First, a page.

Joshua Lott/Getty Images
Detroit has an estimated 80,000 abandoned buildings, like this Packard Automotive Plant. To decide which buildings can be demolished, officials started a large, high-tech mapping project.
Detroit has an estimated 80,000 abandoned buildings, like this Packard Automotive Plant. To decide which buildings can be demolished, officials started a large, high-tech mapping project. Joshua Lott/Getty Images
Inside one in a series of abandoned homes along a blighted block of Detroit's Brightmoor neighborhood, filmmaker Tom McPhee walks through the remnants of a life — broken furniture, scattered knickknacks and a flooded basement.
"This is fresh water that's coming into the basement here," McPhee points out. "All of that plumbing has been ripped away 'cause someone found a value in it, so they don't care that it's running. This is all over the city."
People like him help catalog blight in Detroit, but the sheer size of this city makes it hard to pin down: Detroit has 380,000 parcels of land stretched across 139 square miles — so many parcels that its antiquated computer system can't keep up.
Last fall, White House officials created a Blight Task Force here in partnership with some private foundations, to determine just what property is salvageable among the estimated 80,000 abandoned buildings.
Now that information is pouring into a long room with dozens of people poised over laptops — a White House Situation Room-style mapping area with computerized images of all of the buildings in the city, and outlines of what should be done with them. This is "Mission Control."
A map of Detroit is spread on a table; on laptops, workers see the same map, overlaid with a grid of the city and blue dots representing surveyors in the field.
A map of Detroit is spread on a table; on laptops, workers see the same map, overlaid with a grid of the city and blue dots representing surveyors in the field. Dawn Uhl-Zifilippo
A map of Detroit covers one table. It's replicated on the laptop screens and overlaid by a computer grid of the city. Blue dots represent surveyors out in the field, and they're all over the city right now.
Lauren Hood works with Loveland Technologies, a company that developed a new way of mapping Detroit. They call it "blexting" — sending teams throughout the city to text pictures and descriptions of blight to a database. Hood says that in a few months, that data will be available as an app for anyone to access, or correct.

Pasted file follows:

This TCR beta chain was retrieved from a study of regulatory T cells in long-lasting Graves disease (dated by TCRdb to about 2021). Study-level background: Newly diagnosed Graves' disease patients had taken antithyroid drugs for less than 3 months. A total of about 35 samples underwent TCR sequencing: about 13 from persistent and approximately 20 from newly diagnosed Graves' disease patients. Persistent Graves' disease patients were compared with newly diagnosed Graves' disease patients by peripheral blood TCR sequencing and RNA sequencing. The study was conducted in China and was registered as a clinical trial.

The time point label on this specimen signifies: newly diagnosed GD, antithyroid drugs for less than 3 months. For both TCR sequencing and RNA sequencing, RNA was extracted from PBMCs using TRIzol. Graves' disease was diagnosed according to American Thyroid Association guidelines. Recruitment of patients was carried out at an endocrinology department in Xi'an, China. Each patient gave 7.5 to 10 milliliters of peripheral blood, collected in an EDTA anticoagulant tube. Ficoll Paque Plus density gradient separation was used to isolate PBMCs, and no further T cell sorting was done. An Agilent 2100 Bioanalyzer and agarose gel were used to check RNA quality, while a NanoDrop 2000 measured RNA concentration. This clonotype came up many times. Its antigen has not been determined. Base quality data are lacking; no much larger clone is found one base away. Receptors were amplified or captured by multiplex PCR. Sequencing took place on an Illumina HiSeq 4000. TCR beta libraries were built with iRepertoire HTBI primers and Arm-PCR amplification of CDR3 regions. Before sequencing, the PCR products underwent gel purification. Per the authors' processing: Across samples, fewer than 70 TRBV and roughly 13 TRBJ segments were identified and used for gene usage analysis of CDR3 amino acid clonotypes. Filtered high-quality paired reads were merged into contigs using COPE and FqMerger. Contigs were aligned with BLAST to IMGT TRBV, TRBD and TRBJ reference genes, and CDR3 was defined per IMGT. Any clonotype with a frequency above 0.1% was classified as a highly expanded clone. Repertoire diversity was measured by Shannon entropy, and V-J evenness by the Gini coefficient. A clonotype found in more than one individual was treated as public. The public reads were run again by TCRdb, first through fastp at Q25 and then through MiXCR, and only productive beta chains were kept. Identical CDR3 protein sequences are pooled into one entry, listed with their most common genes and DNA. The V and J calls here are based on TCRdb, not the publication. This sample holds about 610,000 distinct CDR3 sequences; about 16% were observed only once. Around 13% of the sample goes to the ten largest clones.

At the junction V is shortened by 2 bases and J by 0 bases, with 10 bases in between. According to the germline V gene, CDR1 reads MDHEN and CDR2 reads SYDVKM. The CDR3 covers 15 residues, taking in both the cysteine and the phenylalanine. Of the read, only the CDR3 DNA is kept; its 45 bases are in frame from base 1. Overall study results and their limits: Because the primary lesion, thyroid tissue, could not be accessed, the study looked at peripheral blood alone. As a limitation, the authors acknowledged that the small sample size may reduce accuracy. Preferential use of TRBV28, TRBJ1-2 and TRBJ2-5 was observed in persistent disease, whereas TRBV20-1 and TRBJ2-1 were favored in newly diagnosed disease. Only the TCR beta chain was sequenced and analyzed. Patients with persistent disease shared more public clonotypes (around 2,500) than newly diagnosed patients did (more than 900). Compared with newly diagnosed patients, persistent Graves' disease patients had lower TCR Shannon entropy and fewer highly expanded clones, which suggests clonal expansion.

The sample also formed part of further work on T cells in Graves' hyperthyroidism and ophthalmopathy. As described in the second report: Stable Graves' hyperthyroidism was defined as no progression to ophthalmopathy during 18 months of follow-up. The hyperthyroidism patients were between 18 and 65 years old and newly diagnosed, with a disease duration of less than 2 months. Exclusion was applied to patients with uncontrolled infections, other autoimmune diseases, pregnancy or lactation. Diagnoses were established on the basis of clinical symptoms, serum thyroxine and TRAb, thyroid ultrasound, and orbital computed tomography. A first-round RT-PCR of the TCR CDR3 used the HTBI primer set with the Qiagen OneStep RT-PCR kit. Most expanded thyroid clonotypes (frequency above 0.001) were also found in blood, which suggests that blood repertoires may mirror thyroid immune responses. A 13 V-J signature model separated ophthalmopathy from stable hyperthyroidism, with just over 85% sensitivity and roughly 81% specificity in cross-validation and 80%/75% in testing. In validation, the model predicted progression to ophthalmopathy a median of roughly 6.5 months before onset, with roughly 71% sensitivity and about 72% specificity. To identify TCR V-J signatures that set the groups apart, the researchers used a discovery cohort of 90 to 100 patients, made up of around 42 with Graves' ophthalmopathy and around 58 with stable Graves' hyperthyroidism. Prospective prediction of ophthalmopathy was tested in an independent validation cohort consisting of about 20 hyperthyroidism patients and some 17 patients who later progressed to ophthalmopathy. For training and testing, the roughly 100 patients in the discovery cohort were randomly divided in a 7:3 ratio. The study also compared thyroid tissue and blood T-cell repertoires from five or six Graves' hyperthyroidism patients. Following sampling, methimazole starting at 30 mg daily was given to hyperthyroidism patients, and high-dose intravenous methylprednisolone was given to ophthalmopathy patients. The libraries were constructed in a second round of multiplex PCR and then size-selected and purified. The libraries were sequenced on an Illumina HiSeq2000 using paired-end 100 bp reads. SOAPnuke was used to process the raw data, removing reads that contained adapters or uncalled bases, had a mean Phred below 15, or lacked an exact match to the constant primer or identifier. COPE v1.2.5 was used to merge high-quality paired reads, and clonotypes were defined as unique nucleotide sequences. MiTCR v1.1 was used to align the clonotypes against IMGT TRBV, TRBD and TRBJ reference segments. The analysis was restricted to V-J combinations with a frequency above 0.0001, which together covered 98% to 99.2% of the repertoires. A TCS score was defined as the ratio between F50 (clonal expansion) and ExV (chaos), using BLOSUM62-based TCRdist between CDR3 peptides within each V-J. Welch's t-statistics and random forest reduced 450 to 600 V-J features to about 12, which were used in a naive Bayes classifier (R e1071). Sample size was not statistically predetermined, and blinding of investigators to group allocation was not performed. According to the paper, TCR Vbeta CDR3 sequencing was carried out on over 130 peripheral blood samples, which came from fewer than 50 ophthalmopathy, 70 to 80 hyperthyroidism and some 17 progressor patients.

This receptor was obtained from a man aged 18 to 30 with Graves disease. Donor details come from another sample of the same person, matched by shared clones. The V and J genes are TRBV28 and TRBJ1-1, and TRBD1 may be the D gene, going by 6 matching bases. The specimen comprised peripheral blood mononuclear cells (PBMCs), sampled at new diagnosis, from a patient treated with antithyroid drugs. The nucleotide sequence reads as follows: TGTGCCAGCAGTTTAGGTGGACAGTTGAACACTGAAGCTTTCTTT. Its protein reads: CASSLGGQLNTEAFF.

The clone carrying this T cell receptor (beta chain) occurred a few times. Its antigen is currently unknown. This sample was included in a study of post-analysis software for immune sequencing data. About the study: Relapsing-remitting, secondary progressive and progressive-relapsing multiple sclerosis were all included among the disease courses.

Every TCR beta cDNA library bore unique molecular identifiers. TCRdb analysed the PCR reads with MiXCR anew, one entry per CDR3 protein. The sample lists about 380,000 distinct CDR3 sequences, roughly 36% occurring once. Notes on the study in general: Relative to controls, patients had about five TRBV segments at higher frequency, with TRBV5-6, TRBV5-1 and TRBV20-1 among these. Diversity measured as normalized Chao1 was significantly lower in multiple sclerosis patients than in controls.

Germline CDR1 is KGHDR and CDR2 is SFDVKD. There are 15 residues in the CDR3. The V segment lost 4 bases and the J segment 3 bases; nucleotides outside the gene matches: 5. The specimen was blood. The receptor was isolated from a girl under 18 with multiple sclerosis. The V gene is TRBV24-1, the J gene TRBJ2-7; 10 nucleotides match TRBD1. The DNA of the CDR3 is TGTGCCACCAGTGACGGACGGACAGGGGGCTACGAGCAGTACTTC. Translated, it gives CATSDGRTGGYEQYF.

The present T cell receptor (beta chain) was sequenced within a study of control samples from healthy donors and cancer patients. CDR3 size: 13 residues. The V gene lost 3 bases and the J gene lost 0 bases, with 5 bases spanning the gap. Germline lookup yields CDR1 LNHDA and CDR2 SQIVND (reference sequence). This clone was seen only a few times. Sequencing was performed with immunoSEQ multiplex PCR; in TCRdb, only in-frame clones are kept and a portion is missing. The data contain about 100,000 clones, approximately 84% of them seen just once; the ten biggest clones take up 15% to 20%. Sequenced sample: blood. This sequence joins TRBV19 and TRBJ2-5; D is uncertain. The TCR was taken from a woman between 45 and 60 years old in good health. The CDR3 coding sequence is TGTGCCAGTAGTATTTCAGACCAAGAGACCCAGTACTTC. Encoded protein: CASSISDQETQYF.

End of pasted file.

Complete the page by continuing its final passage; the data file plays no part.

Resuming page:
"People that actually live in the neighborhoods can respond to what's been said about their neighborhood, and add to it or change it or update it," she says. "They can have the power."
Nearby, supervisor Mark Weaver remembers meeting residents whose initial suspicion quickly changed to hope once he described the project's goals. He says the feeling of despair in these neighborhoods can be palpable.
"You're seeing people who just gave up: They moved away, they gave up their homes," he says. "And it becomes like a domino effect, because once all of your neighbors begin moving out, then you think, 'Why should I stay here and maintain my home when I'm surrounded by blight and terror?' "
Detroit officials spent decades trying to tear down such homes, but each demolition costs between $5,000 and $10,000. The mapping project's manager, Sean Jackson, says the new database will help them better use the scarce funding by compiling information that the city and county departments' outdated computers could never integrate.
Surveyors in the field text pictures and descriptions of blight to a database.
Surveyors in the field text pictures and descriptions of blight to a database. Dawn Uhl-Zifilippo
"A lot of times they might own a couple properties next to each other, and they just don't know that they all own a house on the same block," Jackson says. "So now we can actually show them, 'Hey, all four of you guys, all four different departments, you all have property on this street. If you're going to send in a demo crew, instead of sending them in four different times, why don't you all put your properties together and do all four of them at the same time so you can help get some cost savings and be able to work together on solving these problems?' "
That's the kind of information new Detroit Mayor Mike Duggan says he's waiting for.
Despite a state-appointed emergency manager making all of the financial decisions for the city, Duggan vows to use what power he retains to make Detroit a more attractive place to live, beginning by bringing anti-blight agencies under a single Land Bank Authority.
But the mayor says he needs the information from the mapping database to improve Detroit beyond its thriving downtown and midtown areas.
"Everything starts with the neighborhoods," Duggan says. "And so we're going to build a legal team at the Land Bank to do what I was doing when I was in the prosecutor's office: with lawyers to go in and sue the owners of the abandoned houses, knock down the ones that can't be fixed, sell the ones that can, and move through the city on a systematic basis."
At least one decision already appears to have been made.
Remember the flooded basement inside the abandoned home in Brightmoor? Once abandoned homes are removed, water service will be turned off to those areas permanently.